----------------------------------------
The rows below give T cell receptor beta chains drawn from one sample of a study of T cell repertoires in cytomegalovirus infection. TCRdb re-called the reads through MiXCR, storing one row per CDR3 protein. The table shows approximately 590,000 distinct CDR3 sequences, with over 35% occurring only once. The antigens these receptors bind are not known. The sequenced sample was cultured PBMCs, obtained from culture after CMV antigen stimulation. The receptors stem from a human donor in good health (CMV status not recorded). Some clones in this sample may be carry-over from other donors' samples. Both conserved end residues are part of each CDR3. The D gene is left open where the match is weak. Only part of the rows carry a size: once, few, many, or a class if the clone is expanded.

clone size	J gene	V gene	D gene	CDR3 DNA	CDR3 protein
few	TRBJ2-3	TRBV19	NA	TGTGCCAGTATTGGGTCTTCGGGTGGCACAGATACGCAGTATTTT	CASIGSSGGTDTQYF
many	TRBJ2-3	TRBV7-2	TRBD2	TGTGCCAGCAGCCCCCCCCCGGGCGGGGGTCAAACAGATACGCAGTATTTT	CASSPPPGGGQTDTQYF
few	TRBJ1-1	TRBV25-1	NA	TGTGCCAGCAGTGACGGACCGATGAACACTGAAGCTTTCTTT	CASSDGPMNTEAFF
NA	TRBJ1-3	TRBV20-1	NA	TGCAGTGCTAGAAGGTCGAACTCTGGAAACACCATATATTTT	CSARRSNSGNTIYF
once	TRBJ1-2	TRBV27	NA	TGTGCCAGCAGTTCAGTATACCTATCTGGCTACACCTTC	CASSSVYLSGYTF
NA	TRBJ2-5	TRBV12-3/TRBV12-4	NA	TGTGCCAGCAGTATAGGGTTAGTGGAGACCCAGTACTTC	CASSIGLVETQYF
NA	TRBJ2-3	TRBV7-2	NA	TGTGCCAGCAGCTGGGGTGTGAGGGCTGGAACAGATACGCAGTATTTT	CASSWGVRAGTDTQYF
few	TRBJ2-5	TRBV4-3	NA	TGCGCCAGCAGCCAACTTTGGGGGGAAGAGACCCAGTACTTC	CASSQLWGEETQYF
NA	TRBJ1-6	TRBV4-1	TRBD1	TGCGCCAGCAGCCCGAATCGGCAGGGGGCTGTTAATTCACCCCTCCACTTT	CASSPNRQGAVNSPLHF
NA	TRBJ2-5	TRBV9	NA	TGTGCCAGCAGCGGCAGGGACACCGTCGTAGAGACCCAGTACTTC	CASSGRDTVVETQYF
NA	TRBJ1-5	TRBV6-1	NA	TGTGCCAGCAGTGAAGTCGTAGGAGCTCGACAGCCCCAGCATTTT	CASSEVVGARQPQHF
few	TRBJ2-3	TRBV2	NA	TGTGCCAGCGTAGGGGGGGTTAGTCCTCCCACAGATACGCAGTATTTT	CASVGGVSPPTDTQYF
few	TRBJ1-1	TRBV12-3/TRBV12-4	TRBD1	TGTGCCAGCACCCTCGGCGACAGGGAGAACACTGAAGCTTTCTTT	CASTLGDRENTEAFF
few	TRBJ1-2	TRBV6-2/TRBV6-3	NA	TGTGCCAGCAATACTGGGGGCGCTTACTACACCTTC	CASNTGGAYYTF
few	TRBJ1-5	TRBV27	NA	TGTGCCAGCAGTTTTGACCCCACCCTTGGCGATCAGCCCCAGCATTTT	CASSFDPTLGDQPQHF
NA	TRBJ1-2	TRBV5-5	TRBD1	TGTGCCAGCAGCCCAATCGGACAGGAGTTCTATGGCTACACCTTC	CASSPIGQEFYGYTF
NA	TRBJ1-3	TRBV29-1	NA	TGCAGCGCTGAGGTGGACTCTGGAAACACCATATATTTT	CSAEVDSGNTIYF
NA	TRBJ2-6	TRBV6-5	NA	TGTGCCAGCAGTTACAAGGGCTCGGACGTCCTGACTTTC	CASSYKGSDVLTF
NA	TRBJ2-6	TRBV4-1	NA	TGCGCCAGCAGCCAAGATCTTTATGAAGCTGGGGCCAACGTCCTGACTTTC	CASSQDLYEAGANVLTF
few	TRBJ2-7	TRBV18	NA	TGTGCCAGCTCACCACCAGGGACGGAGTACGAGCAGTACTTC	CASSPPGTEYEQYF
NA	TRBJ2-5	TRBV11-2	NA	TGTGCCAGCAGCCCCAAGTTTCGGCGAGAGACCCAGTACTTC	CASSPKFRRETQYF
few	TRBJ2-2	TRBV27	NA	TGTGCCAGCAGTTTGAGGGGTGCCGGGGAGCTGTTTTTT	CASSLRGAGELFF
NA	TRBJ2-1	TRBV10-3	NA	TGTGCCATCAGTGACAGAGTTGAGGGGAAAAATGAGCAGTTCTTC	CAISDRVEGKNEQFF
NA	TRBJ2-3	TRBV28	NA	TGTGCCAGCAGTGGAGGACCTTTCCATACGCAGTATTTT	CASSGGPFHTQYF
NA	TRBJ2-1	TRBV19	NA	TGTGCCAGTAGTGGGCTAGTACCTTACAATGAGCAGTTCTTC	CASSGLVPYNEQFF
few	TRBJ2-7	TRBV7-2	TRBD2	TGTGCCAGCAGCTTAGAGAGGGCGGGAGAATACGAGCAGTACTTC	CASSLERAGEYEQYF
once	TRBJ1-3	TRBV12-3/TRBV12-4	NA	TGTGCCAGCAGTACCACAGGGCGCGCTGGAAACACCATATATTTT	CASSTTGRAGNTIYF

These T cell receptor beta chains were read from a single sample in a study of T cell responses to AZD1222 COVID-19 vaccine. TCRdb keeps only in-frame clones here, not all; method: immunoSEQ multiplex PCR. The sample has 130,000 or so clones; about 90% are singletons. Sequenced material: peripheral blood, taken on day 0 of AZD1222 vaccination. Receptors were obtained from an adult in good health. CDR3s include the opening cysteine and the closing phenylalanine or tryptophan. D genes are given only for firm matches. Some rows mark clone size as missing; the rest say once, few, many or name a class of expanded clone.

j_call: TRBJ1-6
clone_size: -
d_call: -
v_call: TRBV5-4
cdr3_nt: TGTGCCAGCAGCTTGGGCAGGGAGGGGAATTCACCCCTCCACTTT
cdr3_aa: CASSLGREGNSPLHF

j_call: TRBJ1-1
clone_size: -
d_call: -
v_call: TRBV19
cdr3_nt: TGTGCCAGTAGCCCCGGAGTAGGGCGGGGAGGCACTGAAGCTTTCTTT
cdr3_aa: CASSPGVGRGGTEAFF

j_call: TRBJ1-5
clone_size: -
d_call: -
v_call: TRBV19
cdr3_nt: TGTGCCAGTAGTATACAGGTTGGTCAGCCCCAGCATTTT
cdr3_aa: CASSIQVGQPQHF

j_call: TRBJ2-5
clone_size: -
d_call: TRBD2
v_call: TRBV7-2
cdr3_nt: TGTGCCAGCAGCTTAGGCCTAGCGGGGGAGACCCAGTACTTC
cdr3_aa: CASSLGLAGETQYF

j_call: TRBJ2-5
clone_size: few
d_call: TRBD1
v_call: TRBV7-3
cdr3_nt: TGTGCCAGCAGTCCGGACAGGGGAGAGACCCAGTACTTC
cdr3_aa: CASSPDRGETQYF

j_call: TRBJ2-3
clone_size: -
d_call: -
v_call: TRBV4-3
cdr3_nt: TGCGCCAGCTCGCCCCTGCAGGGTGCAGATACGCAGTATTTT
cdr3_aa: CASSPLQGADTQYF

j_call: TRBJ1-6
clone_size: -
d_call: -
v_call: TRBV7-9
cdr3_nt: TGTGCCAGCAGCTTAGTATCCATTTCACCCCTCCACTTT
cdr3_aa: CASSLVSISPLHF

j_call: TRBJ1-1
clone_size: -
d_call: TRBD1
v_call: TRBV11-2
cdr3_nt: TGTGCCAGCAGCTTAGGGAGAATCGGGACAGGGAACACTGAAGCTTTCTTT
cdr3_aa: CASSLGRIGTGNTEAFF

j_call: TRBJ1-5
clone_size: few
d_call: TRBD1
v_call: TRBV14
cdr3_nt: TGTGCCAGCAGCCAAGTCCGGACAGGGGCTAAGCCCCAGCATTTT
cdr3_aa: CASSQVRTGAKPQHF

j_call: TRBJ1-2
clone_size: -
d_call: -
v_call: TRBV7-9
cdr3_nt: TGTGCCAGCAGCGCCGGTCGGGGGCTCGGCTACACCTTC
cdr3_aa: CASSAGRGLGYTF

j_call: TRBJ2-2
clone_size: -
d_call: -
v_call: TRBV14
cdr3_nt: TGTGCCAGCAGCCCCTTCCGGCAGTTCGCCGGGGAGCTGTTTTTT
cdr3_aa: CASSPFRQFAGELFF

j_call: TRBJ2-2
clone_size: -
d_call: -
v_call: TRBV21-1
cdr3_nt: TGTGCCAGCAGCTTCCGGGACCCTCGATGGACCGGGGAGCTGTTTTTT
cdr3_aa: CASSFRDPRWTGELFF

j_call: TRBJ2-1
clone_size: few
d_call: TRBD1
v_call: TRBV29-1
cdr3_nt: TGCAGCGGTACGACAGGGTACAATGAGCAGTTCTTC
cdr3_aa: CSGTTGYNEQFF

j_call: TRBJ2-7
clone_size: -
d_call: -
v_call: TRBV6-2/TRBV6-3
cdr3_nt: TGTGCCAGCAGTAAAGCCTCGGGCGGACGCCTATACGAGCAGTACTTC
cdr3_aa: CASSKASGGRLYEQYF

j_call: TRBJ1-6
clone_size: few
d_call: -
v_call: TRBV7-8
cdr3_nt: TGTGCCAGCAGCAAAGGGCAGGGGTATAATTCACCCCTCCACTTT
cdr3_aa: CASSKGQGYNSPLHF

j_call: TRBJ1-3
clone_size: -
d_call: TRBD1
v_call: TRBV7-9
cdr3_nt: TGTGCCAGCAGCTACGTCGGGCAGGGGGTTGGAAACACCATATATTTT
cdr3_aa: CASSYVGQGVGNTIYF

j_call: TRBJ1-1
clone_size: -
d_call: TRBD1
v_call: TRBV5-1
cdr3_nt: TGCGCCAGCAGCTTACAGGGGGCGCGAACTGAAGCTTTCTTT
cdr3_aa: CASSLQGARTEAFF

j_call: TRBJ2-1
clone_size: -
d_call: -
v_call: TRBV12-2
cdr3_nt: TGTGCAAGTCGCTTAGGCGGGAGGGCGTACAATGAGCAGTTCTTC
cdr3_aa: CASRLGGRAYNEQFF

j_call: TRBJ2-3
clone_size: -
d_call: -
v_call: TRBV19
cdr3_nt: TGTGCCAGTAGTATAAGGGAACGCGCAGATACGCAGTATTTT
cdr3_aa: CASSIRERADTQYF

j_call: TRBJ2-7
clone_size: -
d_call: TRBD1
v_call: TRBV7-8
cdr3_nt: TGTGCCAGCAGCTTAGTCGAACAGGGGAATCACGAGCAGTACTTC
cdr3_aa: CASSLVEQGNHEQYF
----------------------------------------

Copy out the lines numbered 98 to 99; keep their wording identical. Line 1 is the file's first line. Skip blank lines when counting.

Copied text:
clone_size: -
d_call: -